Hansen said St. Mary’s will begin to fill spots in the program over the summer. The program, he noted, is designed for both Hispanic seminarians and non-Hispanic seminarians.

“We have built the program in such a way that it will be equally useful, we think, for a Hispanic seminarian who may be fluent in Spanish, but should come to know, for example, the national plan of the USCCB on Hispanic ministry in the United States,” Hansen said.

“But then we also expect that the majority will be Anglos or non-Hispanic seminarians,” he added. “For them the language component will be crucial, but they will also get that more total immersion into Hispanic ministry in the Catholic Church in the United States today.”

U.S. Census Bureau data shows that there are approximately 62.6 million Latinos in the U.S. that make up 18.9 percent of the population. As of 2019, about a third of Latinos in the United States were born in another country, according to Pew Research Center. Although, that percentage has likely increased in recent years as the number of Hispanic immigrants coming to the United States has skyrocketed.

2021 research from Pew found that Mexicans are the biggest share of recent Hispanic immigrants, with a large share also coming from Guatemala, Honduras, the Dominican Republic, or Venezuela.

According to data published by the USCCB that is based on the 2021 census, the number of Hispanic Catholics in the United States went from an estimated 30,058,000 in 2016, to an estimated 30,976,000 in 2021 – an increase of just over three percent. That 2021 total represents about 40 percent of the total number of Catholics in the United States, which, according to that year’s census, was 77,036,000.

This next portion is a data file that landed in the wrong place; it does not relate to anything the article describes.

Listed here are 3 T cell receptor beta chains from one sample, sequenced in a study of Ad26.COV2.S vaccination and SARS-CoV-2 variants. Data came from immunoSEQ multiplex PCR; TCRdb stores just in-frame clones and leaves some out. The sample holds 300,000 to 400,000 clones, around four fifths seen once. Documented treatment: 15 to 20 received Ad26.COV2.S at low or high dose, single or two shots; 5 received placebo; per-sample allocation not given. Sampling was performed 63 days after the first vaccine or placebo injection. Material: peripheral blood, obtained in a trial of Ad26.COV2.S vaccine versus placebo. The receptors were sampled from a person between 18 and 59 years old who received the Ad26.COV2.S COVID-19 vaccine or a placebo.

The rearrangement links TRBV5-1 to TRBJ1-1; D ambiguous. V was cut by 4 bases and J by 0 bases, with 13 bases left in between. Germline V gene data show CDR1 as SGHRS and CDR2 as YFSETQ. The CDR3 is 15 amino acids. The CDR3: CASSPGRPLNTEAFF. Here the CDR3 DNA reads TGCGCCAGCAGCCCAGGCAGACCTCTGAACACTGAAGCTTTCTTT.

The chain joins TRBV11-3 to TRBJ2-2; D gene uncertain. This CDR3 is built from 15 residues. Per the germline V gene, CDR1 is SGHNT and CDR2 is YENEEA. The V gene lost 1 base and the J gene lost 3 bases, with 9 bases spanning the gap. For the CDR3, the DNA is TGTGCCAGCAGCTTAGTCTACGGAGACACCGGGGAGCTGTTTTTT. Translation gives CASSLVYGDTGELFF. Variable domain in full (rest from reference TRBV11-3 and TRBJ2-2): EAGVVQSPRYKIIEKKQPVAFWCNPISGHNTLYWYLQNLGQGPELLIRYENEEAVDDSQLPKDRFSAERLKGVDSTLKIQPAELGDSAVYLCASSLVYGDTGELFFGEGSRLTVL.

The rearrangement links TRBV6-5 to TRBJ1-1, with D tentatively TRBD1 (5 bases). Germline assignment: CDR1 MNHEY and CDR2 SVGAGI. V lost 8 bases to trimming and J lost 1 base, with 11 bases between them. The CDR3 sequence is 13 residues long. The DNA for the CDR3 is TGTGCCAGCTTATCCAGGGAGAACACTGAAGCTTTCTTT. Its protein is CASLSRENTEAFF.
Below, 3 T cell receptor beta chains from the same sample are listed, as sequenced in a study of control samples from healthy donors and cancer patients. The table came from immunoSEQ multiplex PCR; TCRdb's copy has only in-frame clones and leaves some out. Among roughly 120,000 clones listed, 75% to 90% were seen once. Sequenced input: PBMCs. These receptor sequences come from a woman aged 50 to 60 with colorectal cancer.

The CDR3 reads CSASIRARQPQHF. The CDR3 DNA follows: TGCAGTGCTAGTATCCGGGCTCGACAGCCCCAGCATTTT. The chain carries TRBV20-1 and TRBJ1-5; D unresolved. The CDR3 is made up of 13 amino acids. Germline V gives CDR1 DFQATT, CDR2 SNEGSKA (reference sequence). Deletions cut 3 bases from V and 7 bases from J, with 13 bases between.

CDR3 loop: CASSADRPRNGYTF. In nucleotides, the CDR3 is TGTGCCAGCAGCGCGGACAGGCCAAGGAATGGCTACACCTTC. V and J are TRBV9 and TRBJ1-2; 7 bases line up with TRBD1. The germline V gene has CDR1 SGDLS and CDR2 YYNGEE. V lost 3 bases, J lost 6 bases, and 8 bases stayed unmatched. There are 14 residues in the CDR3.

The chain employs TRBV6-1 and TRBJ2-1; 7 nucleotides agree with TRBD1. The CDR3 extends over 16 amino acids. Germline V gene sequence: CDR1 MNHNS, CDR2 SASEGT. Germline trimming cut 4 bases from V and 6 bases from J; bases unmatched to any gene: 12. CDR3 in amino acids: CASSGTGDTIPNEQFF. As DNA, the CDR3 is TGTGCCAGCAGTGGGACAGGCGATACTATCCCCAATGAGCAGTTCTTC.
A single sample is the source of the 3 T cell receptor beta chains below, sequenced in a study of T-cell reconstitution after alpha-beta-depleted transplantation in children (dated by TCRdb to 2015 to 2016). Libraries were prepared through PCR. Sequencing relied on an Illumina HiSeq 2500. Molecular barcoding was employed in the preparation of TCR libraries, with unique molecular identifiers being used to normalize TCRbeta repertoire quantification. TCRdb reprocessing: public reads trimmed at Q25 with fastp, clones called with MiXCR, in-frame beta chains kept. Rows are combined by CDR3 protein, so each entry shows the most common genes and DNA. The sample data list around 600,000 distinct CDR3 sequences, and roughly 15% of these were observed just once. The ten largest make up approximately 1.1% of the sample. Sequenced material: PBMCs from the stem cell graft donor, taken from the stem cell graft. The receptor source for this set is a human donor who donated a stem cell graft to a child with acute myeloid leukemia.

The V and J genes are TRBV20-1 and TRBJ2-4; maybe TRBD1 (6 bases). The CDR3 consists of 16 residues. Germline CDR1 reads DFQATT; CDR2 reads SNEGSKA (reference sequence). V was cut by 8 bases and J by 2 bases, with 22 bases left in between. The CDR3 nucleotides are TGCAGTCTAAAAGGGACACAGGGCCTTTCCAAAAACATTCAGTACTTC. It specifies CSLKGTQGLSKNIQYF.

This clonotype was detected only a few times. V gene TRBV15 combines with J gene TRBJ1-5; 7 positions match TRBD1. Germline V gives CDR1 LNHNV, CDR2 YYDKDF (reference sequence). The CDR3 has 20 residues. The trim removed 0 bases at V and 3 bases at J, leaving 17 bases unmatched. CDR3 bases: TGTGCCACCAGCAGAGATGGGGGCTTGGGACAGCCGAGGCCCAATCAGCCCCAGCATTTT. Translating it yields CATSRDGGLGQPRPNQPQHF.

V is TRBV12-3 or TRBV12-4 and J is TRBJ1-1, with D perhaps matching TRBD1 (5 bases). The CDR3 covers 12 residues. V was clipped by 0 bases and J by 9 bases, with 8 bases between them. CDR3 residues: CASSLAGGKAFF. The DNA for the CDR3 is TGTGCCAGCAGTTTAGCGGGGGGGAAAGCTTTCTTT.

A Pew Research Center study published last April, however, found that while about 43 percent of Hispanic adults in the United States identify as Catholics, that number is a significant drop from the 67 percent of Hispanics that identified as Catholic in 2010. And the share of Hispanics in the United States who are religiously unaffiliated now stands at 30 percent, up from 10 percent in 2010.

Hansen said part of what that Pew study points to is that when you come into the second, third, and fourth generation, there are questions about how to relate to one’s own heritage, including the religion of one’s parents. For example, he noted how many immigrants – including in the past European immigrants – assimilate into American society by adopting English instead of one’s mother tongue, and how the same can apply to a young person’s decision of whether or not to follow their family and become Catholic.

“How that relates to our program is that dealing with Hispanic ministry today means dealing with the totality and the reality of Hispanic ministry and Hispanic Catholics today,” Hansen explained. “It can’t be an idealized version of what once was or what is now currently the reality in one Latin American country or community – it has to relate to what’s happening in the Catholic Church in the United States today.”